During the American Civil War (1861-1865), Jefferson Barracks became a military hospital facility and recruiting depot for the Union. Construction of the Western Sanitary Commission's hospital facilities began at Jefferson Barracks in April, 1862. When completed, the hospital complex could hold 3,000 patients. By June of the following year, over 6,000 sick and wounded had been admitted. By the end of the war, over 26,000 soldiers had been treated at the hospital. Jefferson Barracks also became a convalescence center for wounded Union soldiers.

  On your right is the Missouri Civil War Museum, which opened in 2011 in commemoration of the 150th anniversary of the Civil War. The land you are facing is the historic Jefferson Barracks parade ground used continuously by the military for over 180 years.

  Jefferson Barracks, then centered at the historic parade ground, saw more future Civil War generals than any other military post in the United States. It has been estimated that at one time or another 220 Civil War generals were stationed here. These include Union General Ulysses S. Grant, William T. Sherman, George H. Thomas, Don Carlos Buell and Philip Sheridan and Confederate Generals Albert Sidney Johnston, Joseph E. Johnston, William Hardee, Earl Van Doren, and Braxton Bragg. Many of the men who occupied senior command positions at Gettysburg served at Jefferson Barracks as young men, notably Confederate Generals Robert E. Lee, James Longstreet, George E. Pickett, Lewis Armistead, John Bell Hood, Richard S. Ewell, Henry Heth, and J.E.B. Stuart, and Union Generals Winfield Scott Hancock, John Sedgewick and John Buford.

  Confederate President Jefferson Davis served at Jefferson Barracks upon his graduation from West Point in 1828 and intermittently at other times during his career in the U.S. Army.

Sam and Pete

Confederate General James Longstreet was born in South Carolina in 1821. Known to his classmates as "Old Pete", he graduated from the United States Military Academy (West Point) in the class of 1842. As a cadet, he befriended young Ulysses "Sam" Grant (class of 1843).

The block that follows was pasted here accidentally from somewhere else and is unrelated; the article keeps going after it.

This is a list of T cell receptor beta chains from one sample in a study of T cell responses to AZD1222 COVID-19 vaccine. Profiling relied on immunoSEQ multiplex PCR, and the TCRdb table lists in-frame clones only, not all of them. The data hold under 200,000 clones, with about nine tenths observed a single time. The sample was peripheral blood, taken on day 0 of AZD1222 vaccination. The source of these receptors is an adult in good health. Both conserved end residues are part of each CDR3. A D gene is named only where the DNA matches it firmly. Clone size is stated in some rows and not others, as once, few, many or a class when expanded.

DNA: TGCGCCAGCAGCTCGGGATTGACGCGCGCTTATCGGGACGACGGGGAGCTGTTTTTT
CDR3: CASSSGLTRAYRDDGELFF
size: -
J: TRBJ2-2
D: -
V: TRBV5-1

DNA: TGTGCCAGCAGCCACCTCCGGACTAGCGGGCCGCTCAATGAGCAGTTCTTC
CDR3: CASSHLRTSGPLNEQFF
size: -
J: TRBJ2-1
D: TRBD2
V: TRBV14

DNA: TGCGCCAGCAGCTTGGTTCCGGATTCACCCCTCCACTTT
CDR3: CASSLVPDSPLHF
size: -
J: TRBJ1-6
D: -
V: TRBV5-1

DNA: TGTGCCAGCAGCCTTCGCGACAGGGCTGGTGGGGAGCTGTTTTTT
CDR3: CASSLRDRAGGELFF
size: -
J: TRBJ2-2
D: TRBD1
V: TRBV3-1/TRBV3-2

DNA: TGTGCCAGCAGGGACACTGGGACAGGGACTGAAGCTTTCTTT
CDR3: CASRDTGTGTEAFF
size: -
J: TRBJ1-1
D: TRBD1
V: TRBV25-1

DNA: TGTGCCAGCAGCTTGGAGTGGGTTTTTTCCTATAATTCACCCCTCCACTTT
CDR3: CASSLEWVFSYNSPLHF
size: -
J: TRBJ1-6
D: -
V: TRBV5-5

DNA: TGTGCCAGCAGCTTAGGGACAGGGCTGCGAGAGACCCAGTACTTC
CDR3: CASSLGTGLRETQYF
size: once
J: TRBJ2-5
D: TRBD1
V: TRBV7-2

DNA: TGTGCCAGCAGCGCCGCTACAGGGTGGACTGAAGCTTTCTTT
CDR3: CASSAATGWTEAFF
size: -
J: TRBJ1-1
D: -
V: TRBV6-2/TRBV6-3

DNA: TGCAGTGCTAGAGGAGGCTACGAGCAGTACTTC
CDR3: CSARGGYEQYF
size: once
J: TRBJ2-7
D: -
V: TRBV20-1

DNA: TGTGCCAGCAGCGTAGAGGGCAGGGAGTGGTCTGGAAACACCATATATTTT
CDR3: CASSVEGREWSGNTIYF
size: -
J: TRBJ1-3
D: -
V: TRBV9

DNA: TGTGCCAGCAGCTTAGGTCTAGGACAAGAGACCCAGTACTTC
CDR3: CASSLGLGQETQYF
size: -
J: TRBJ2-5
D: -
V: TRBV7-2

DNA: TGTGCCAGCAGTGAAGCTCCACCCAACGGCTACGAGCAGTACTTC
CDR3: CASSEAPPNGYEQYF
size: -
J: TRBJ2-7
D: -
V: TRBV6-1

Straight out of West Point, Grant arrived at Jefferson Barracks on September 30, 1843, joining the 4th U.S. Infantry Regiment. Longstreet had done the same in 1842. Longstreet was a distant cousin of Frederick Dent of St. Louis County. While Grant courted Dent's daughter Julia. Longstreet was winning the daughters of the colonel commanding his regiment. In 1848, the Longstreets came back to St. Louis for Grant's wedding; reputedly Longstreet was one of their groomsmen.
Longstreet was the most accomplished of Robert E. Lee's Corps commanders in the Army of Northern Virginia to survive the Civil War. Lee called him "my old war horse." Most famously, Longstreet commanded the Confederate Army Corps that launched Pickett's Charge at the Battle of Gettysburg. After the Civil War, perhaps influence by his long association with Grant, Longstreet became a Republican. As a result, he became estranges from his fellow Confederate veterans. Grant appointed Longstreet as Minister to Turkey in 1880. Their friendship continued until Grant died in 1885, which prompted Longstreet to say: "Why do men fight who were born to be brothers?" Longstreet died at his home in Gainesville, Georgia, in 1904.